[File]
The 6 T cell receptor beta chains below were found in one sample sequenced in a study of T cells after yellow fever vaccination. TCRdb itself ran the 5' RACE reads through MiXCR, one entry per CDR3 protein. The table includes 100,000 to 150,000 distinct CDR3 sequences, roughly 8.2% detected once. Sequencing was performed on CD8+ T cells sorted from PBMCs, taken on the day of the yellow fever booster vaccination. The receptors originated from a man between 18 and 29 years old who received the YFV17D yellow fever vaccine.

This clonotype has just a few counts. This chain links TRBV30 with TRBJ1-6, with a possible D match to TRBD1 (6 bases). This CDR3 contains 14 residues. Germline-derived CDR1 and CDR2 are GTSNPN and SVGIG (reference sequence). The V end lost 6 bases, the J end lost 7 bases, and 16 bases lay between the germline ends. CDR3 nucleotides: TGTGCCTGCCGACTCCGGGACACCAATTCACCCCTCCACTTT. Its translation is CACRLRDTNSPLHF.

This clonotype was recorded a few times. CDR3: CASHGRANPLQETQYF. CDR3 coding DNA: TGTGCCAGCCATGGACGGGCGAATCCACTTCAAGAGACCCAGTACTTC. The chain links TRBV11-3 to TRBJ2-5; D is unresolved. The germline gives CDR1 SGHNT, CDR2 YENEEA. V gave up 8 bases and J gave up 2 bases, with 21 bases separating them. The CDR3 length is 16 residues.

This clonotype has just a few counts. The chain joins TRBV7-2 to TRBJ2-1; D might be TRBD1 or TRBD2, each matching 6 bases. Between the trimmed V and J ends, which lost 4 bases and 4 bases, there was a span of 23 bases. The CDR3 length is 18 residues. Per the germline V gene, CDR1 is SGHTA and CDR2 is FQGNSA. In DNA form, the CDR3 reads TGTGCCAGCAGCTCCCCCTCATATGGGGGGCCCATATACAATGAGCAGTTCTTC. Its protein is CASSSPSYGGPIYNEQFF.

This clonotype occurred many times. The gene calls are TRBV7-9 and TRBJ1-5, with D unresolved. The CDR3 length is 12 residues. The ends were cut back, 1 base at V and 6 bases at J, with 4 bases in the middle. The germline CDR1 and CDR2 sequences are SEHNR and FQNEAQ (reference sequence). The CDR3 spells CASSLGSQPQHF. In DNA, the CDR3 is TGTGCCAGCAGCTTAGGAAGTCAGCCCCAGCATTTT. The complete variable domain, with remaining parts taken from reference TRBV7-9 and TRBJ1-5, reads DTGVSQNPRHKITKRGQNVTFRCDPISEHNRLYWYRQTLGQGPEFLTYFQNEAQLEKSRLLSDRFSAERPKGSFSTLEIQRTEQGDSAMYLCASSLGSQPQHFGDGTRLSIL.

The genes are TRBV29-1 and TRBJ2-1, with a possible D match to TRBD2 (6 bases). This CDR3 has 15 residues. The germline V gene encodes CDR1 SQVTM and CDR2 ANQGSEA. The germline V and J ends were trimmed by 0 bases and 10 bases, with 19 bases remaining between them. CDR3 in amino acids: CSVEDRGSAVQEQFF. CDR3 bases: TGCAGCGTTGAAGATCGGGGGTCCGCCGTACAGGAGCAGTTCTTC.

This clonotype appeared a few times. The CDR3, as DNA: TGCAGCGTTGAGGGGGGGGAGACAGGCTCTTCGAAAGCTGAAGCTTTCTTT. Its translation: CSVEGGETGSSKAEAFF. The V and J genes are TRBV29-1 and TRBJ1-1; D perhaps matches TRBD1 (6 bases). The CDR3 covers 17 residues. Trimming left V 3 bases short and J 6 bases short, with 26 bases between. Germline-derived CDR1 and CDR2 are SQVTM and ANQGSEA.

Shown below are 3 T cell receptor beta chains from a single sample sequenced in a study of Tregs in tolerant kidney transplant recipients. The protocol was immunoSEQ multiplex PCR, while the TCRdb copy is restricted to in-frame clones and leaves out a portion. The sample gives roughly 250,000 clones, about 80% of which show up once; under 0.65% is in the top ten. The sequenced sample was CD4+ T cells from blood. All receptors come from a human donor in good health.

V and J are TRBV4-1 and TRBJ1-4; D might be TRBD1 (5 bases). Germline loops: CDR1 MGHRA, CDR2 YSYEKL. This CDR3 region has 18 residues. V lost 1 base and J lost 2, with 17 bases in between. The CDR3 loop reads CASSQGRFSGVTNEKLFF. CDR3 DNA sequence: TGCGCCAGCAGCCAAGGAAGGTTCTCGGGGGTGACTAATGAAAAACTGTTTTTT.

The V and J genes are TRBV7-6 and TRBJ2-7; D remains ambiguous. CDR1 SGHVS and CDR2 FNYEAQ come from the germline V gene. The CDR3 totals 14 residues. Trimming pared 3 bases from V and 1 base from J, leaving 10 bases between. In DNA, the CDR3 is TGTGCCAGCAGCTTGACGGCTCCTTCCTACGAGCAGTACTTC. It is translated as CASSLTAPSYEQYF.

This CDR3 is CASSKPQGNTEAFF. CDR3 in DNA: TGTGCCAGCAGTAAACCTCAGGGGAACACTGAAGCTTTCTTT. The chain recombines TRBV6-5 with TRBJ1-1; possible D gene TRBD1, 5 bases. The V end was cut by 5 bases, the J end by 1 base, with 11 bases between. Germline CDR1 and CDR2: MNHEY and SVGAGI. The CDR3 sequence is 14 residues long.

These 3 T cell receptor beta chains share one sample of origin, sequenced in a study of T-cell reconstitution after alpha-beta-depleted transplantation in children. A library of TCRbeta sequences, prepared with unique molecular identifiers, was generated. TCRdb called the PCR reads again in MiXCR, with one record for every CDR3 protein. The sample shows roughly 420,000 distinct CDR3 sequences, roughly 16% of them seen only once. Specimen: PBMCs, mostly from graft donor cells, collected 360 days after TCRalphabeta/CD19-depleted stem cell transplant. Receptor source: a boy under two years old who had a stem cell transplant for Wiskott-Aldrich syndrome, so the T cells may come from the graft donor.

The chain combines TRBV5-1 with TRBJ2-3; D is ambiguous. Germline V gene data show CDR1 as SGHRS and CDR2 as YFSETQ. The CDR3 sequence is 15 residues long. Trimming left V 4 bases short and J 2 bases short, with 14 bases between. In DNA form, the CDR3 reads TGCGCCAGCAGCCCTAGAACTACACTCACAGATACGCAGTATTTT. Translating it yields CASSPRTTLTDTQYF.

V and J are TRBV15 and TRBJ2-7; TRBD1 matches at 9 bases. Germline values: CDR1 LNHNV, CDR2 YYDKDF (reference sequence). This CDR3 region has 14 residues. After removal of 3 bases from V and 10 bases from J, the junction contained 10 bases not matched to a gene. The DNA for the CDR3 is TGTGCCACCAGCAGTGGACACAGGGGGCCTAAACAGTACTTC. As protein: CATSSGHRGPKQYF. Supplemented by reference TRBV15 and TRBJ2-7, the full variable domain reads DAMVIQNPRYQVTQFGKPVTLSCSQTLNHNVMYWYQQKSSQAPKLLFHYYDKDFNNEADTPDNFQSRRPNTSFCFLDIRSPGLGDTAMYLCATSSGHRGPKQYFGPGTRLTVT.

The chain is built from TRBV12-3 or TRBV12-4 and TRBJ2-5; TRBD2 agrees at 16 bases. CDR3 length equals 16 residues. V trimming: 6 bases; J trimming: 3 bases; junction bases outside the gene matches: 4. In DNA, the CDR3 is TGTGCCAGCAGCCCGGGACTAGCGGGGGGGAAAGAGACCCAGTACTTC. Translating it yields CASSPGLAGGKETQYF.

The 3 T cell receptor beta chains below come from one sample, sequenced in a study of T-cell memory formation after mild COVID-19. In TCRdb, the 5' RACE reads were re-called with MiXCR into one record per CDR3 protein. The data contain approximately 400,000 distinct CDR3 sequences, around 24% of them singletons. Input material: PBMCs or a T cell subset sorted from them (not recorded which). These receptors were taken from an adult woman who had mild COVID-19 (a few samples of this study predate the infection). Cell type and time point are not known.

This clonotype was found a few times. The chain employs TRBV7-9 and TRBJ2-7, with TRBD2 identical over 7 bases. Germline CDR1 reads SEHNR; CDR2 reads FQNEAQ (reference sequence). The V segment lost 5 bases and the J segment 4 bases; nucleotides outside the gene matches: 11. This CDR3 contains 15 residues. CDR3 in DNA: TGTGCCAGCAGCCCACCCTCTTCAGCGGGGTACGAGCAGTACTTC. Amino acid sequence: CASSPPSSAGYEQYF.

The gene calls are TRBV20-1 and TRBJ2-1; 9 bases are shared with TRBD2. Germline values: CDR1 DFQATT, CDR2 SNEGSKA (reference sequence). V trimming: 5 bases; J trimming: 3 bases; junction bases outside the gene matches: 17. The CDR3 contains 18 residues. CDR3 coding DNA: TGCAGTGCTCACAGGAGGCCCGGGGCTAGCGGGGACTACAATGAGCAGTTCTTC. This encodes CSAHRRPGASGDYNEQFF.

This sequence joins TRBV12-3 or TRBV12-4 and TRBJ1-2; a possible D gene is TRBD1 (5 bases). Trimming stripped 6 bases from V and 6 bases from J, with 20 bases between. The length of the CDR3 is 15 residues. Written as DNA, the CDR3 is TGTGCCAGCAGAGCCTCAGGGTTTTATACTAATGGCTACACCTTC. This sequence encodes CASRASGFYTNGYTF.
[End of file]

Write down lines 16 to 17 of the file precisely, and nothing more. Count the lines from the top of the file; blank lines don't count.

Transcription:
The 3 T cell receptor beta chains below come from one sample, sequenced in a study of T-cell memory formation after mild COVID-19. In TCRdb, the 5' RACE reads were re-called with MiXCR into one record per CDR3 protein. The data contain approximately 400,000 distinct CDR3 sequences, around 24% of them singletons. Input material: PBMCs or a T cell subset sorted from them (not recorded which). These receptors were taken from an adult woman who had mild COVID-19 (a few samples of this study predate the infection). Cell type and time point are not known.

This clonotype was found a few times. The chain employs TRBV7-9 and TRBJ2-7, with TRBD2 identical over 7 bases. Germline CDR1 reads SEHNR; CDR2 reads FQNEAQ (reference sequence). The V segment lost 5 bases and the J segment 4 bases; nucleotides outside the gene matches: 11. This CDR3 contains 15 residues. CDR3 in DNA: TGTGCCAGCAGCCCACCCTCTTCAGCGGGGTACGAGCAGTACTTC. Amino acid sequence: CASSPPSSAGYEQYF.